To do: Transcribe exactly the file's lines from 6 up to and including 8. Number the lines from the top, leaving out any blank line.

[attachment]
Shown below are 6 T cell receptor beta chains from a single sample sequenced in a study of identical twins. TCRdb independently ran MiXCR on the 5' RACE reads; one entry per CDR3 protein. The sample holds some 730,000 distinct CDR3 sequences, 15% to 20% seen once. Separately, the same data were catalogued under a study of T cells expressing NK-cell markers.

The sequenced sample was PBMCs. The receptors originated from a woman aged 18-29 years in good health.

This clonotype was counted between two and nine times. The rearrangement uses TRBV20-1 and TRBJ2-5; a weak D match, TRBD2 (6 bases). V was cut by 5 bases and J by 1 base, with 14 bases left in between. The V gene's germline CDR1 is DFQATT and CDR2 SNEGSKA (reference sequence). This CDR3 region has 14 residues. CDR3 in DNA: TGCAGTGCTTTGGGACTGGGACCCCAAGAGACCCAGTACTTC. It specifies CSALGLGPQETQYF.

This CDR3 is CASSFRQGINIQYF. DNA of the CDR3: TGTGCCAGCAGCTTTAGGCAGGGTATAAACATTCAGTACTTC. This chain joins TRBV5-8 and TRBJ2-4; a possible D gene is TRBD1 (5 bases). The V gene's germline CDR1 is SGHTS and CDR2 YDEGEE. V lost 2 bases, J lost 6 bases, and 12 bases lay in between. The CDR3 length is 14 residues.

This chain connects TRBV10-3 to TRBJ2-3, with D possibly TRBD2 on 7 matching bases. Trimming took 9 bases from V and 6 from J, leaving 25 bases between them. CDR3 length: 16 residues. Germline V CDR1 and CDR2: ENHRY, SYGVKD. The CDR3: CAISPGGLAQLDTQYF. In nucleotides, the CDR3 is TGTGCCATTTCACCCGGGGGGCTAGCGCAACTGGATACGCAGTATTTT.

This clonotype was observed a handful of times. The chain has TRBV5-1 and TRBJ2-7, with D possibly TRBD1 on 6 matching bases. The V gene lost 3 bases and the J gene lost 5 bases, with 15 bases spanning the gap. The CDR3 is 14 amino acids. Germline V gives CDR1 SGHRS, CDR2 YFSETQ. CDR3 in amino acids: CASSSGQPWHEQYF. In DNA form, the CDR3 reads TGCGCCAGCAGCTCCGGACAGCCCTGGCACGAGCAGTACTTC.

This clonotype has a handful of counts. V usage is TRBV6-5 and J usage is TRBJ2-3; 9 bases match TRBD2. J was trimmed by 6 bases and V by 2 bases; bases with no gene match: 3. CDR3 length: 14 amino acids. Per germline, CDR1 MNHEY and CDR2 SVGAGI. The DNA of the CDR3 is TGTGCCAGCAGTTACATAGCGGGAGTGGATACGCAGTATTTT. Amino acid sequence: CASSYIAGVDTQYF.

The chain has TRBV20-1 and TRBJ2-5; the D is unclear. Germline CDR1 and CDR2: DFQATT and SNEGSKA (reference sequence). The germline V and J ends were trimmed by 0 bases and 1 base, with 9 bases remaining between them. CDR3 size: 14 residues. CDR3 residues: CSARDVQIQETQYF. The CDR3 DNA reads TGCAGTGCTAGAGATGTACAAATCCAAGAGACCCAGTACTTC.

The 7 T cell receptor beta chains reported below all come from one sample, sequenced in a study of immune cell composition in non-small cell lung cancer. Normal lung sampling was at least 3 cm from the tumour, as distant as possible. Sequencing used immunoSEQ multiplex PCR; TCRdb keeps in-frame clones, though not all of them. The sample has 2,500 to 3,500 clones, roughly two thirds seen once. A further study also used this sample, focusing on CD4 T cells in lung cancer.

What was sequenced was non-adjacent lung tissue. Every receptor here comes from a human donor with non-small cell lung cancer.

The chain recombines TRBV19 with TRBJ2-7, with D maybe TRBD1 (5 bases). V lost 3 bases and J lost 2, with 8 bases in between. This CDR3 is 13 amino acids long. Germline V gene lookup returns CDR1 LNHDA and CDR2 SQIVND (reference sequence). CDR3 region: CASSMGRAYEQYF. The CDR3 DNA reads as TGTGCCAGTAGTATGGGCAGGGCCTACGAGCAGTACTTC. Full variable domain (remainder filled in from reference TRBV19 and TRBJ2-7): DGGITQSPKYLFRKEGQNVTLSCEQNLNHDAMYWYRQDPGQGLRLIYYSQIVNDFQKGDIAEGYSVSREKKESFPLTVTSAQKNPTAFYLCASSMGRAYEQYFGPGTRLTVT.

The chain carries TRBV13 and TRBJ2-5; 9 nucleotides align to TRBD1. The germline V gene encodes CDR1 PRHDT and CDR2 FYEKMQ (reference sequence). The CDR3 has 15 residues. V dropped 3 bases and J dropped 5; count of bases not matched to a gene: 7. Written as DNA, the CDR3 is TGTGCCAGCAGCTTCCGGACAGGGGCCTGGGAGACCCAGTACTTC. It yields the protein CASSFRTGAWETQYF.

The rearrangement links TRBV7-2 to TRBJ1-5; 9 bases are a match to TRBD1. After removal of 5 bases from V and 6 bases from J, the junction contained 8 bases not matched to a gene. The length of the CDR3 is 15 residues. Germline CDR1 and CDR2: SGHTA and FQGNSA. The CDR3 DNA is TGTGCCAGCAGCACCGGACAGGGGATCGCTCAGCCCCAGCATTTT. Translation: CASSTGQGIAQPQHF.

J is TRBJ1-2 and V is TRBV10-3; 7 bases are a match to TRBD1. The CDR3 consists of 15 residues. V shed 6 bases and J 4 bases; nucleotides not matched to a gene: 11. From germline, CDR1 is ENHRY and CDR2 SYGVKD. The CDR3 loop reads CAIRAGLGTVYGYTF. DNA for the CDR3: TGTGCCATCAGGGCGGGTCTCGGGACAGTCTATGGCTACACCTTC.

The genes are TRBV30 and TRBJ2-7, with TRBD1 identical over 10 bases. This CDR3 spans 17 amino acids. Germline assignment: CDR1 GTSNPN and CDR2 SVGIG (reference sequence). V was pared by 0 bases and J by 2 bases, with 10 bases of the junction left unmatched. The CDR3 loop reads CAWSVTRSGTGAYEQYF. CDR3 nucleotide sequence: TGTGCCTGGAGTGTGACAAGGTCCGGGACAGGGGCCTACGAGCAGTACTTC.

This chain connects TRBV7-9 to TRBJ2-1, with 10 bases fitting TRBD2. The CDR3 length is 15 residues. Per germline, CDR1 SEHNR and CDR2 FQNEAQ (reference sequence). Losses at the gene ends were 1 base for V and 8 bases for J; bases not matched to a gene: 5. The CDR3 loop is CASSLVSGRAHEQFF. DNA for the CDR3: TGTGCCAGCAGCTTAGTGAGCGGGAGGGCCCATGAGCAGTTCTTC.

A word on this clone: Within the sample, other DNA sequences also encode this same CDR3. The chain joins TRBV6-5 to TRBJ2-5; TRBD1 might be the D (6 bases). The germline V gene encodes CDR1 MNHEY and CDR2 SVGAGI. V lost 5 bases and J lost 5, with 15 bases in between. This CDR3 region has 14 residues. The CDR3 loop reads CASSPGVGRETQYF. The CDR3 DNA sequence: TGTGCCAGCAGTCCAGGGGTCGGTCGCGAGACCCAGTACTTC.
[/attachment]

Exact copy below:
This clonotype was observed a handful of times. The chain has TRBV5-1 and TRBJ2-7, with D possibly TRBD1 on 6 matching bases. The V gene lost 3 bases and the J gene lost 5 bases, with 15 bases spanning the gap. The CDR3 is 14 amino acids. Germline V gives CDR1 SGHRS, CDR2 YFSETQ. CDR3 in amino acids: CASSSGQPWHEQYF. In DNA form, the CDR3 reads TGCGCCAGCAGCTCCGGACAGCCCTGGCACGAGCAGTACTTC.

This clonotype has a handful of counts. V usage is TRBV6-5 and J usage is TRBJ2-3; 9 bases match TRBD2. J was trimmed by 6 bases and V by 2 bases; bases with no gene match: 3. CDR3 length: 14 amino acids. Per germline, CDR1 MNHEY and CDR2 SVGAGI. The DNA of the CDR3 is TGTGCCAGCAGTTACATAGCGGGAGTGGATACGCAGTATTTT. Amino acid sequence: CASSYIAGVDTQYF.

The chain has TRBV20-1 and TRBJ2-5; the D is unclear. Germline CDR1 and CDR2: DFQATT and SNEGSKA (reference sequence). The germline V and J ends were trimmed by 0 bases and 1 base, with 9 bases remaining between them. CDR3 size: 14 residues. CDR3 residues: CSARDVQIQETQYF. The CDR3 DNA reads TGCAGTGCTAGAGATGTACAAATCCAAGAGACCCAGTACTTC.